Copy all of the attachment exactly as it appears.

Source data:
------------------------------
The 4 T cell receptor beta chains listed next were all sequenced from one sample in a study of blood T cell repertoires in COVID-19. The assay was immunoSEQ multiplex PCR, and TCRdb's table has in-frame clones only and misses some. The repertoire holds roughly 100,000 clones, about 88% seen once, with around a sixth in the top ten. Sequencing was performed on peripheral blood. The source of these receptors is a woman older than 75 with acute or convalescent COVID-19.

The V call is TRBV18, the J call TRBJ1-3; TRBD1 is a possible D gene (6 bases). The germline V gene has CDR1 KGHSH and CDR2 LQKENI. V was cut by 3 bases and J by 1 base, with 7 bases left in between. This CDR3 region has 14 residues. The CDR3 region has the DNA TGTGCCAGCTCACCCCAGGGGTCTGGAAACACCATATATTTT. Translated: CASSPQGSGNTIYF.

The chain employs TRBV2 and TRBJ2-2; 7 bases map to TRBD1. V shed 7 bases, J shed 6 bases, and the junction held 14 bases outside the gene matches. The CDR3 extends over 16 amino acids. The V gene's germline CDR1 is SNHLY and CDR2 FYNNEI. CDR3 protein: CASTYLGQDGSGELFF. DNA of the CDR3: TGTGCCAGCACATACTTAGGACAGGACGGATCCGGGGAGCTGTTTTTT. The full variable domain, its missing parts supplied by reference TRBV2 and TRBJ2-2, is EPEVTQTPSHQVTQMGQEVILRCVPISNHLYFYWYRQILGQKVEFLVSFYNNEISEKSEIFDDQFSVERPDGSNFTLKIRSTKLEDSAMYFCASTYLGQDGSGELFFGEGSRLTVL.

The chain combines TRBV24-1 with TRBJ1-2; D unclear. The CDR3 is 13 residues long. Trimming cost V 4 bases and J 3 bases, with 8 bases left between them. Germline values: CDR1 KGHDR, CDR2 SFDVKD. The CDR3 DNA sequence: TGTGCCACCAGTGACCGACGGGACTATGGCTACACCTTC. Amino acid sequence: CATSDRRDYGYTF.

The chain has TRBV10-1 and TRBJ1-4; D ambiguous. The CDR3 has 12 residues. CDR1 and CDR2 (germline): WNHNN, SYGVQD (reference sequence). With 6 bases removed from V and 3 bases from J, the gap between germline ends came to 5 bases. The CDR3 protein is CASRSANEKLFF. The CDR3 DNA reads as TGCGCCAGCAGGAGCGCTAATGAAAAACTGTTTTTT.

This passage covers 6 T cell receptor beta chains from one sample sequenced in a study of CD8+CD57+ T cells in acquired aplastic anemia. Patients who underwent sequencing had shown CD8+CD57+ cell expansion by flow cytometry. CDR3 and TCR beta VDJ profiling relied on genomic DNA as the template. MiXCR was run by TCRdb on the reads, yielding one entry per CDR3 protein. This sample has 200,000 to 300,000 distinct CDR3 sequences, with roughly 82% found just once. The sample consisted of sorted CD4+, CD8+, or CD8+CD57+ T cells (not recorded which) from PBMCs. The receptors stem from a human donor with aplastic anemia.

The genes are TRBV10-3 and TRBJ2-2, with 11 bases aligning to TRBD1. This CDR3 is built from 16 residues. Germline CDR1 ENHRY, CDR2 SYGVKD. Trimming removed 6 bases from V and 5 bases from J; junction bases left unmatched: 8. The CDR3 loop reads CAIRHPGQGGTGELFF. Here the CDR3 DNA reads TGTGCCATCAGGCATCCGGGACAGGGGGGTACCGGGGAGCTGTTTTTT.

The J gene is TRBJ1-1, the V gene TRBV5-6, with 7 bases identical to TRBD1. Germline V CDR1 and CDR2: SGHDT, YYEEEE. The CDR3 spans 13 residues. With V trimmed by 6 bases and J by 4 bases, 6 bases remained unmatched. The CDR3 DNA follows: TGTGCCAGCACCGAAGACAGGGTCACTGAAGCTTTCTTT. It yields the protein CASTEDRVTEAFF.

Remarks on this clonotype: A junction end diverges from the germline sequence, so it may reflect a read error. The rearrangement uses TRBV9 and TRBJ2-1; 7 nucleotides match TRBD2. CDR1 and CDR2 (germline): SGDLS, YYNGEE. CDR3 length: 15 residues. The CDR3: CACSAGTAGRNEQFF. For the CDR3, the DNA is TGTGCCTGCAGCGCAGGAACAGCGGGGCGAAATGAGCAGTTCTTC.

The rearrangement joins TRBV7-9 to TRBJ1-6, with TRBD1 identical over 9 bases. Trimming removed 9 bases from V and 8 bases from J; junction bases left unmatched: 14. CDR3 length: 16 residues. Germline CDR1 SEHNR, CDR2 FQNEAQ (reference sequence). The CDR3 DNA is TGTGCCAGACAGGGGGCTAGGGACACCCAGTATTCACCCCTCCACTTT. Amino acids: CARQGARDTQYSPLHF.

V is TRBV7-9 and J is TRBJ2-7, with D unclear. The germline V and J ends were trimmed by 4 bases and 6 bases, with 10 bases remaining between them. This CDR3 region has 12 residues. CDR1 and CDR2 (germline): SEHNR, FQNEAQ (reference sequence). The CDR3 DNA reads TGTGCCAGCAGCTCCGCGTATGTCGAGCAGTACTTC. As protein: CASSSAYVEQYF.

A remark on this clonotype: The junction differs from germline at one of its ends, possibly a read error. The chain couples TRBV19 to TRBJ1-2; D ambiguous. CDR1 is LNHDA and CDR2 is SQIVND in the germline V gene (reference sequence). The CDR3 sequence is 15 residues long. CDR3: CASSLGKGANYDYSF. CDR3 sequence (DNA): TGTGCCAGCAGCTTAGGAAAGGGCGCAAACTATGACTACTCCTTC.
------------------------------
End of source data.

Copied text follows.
The 4 T cell receptor beta chains listed next were all sequenced from one sample in a study of blood T cell repertoires in COVID-19. The assay was immunoSEQ multiplex PCR, and TCRdb's table has in-frame clones only and misses some. The repertoire holds roughly 100,000 clones, about 88% seen once, with around a sixth in the top ten. Sequencing was performed on peripheral blood. The source of these receptors is a woman older than 75 with acute or convalescent COVID-19.

The V call is TRBV18, the J call TRBJ1-3; TRBD1 is a possible D gene (6 bases). The germline V gene has CDR1 KGHSH and CDR2 LQKENI. V was cut by 3 bases and J by 1 base, with 7 bases left in between. This CDR3 region has 14 residues. The CDR3 region has the DNA TGTGCCAGCTCACCCCAGGGGTCTGGAAACACCATATATTTT. Translated: CASSPQGSGNTIYF.

The chain employs TRBV2 and TRBJ2-2; 7 bases map to TRBD1. V shed 7 bases, J shed 6 bases, and the junction held 14 bases outside the gene matches. The CDR3 extends over 16 amino acids. The V gene's germline CDR1 is SNHLY and CDR2 FYNNEI. CDR3 protein: CASTYLGQDGSGELFF. DNA of the CDR3: TGTGCCAGCACATACTTAGGACAGGACGGATCCGGGGAGCTGTTTTTT. The full variable domain, its missing parts supplied by reference TRBV2 and TRBJ2-2, is EPEVTQTPSHQVTQMGQEVILRCVPISNHLYFYWYRQILGQKVEFLVSFYNNEISEKSEIFDDQFSVERPDGSNFTLKIRSTKLEDSAMYFCASTYLGQDGSGELFFGEGSRLTVL.

The chain combines TRBV24-1 with TRBJ1-2; D unclear. The CDR3 is 13 residues long. Trimming cost V 4 bases and J 3 bases, with 8 bases left between them. Germline values: CDR1 KGHDR, CDR2 SFDVKD. The CDR3 DNA sequence: TGTGCCACCAGTGACCGACGGGACTATGGCTACACCTTC. Amino acid sequence: CATSDRRDYGYTF.

The chain has TRBV10-1 and TRBJ1-4; D ambiguous. The CDR3 has 12 residues. CDR1 and CDR2 (germline): WNHNN, SYGVQD (reference sequence). With 6 bases removed from V and 3 bases from J, the gap between germline ends came to 5 bases. The CDR3 protein is CASRSANEKLFF. The CDR3 DNA reads as TGCGCCAGCAGGAGCGCTAATGAAAAACTGTTTTTT.

This passage covers 6 T cell receptor beta chains from one sample sequenced in a study of CD8+CD57+ T cells in acquired aplastic anemia. Patients who underwent sequencing had shown CD8+CD57+ cell expansion by flow cytometry. CDR3 and TCR beta VDJ profiling relied on genomic DNA as the template. MiXCR was run by TCRdb on the reads, yielding one entry per CDR3 protein. This sample has 200,000 to 300,000 distinct CDR3 sequences, with roughly 82% found just once. The sample consisted of sorted CD4+, CD8+, or CD8+CD57+ T cells (not recorded which) from PBMCs. The receptors stem from a human donor with aplastic anemia.

The genes are TRBV10-3 and TRBJ2-2, with 11 bases aligning to TRBD1. This CDR3 is built from 16 residues. Germline CDR1 ENHRY, CDR2 SYGVKD. Trimming removed 6 bases from V and 5 bases from J; junction bases left unmatched: 8. The CDR3 loop reads CAIRHPGQGGTGELFF. Here the CDR3 DNA reads TGTGCCATCAGGCATCCGGGACAGGGGGGTACCGGGGAGCTGTTTTTT.

The J gene is TRBJ1-1, the V gene TRBV5-6, with 7 bases identical to TRBD1. Germline V CDR1 and CDR2: SGHDT, YYEEEE. The CDR3 spans 13 residues. With V trimmed by 6 bases and J by 4 bases, 6 bases remained unmatched. The CDR3 DNA follows: TGTGCCAGCACCGAAGACAGGGTCACTGAAGCTTTCTTT. It yields the protein CASTEDRVTEAFF.

Remarks on this clonotype: A junction end diverges from the germline sequence, so it may reflect a read error. The rearrangement uses TRBV9 and TRBJ2-1; 7 nucleotides match TRBD2. CDR1 and CDR2 (germline): SGDLS, YYNGEE. CDR3 length: 15 residues. The CDR3: CACSAGTAGRNEQFF. For the CDR3, the DNA is TGTGCCTGCAGCGCAGGAACAGCGGGGCGAAATGAGCAGTTCTTC.

The rearrangement joins TRBV7-9 to TRBJ1-6, with TRBD1 identical over 9 bases. Trimming removed 9 bases from V and 8 bases from J; junction bases left unmatched: 14. CDR3 length: 16 residues. Germline CDR1 SEHNR, CDR2 FQNEAQ (reference sequence). The CDR3 DNA is TGTGCCAGACAGGGGGCTAGGGACACCCAGTATTCACCCCTCCACTTT. Amino acids: CARQGARDTQYSPLHF.

V is TRBV7-9 and J is TRBJ2-7, with D unclear. The germline V and J ends were trimmed by 4 bases and 6 bases, with 10 bases remaining between them. This CDR3 region has 12 residues. CDR1 and CDR2 (germline): SEHNR, FQNEAQ (reference sequence). The CDR3 DNA reads TGTGCCAGCAGCTCCGCGTATGTCGAGCAGTACTTC. As protein: CASSSAYVEQYF.

A remark on this clonotype: The junction differs from germline at one of its ends, possibly a read error. The chain couples TRBV19 to TRBJ1-2; D ambiguous. CDR1 is LNHDA and CDR2 is SQIVND in the germline V gene (reference sequence). The CDR3 sequence is 15 residues long. CDR3: CASSLGKGANYDYSF. CDR3 sequence (DNA): TGTGCCAGCAGCTTAGGAAAGGGCGCAAACTATGACTACTCCTTC.